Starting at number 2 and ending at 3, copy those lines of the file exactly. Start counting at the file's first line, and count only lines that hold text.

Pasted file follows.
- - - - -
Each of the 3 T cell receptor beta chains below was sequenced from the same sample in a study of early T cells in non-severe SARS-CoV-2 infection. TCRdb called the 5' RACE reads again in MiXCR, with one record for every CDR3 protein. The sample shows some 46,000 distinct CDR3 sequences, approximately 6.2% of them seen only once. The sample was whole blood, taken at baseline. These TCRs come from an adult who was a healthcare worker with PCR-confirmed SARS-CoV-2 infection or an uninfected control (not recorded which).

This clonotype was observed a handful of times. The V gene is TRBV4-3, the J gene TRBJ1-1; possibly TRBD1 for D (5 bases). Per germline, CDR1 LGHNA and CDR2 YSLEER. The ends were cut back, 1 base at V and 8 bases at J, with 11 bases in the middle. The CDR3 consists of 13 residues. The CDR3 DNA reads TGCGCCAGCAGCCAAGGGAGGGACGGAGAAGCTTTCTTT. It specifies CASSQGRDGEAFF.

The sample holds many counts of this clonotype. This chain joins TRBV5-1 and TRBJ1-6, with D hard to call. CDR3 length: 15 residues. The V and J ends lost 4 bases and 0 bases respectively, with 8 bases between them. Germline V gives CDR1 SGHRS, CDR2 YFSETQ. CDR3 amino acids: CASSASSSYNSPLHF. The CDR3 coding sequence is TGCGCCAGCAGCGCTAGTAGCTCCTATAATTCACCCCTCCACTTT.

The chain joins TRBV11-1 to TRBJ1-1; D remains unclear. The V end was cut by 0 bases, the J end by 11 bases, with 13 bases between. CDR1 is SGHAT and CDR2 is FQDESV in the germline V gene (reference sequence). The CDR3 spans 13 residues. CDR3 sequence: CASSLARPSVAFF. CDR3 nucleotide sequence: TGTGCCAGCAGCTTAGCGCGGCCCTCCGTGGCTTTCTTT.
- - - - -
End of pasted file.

This clonotype was observed a handful of times. The V gene is TRBV4-3, the J gene TRBJ1-1; possibly TRBD1 for D (5 bases). Per germline, CDR1 LGHNA and CDR2 YSLEER. The ends were cut back, 1 base at V and 8 bases at J, with 11 bases in the middle. The CDR3 consists of 13 residues. The CDR3 DNA reads TGCGCCAGCAGCCAAGGGAGGGACGGAGAAGCTTTCTTT. It specifies CASSQGRDGEAFF.

The sample holds many counts of this clonotype. This chain joins TRBV5-1 and TRBJ1-6, with D hard to call. CDR3 length: 15 residues. The V and J ends lost 4 bases and 0 bases respectively, with 8 bases between them. Germline V gives CDR1 SGHRS, CDR2 YFSETQ. CDR3 amino acids: CASSASSSYNSPLHF. The CDR3 coding sequence is TGCGCCAGCAGCGCTAGTAGCTCCTATAATTCACCCCTCCACTTT.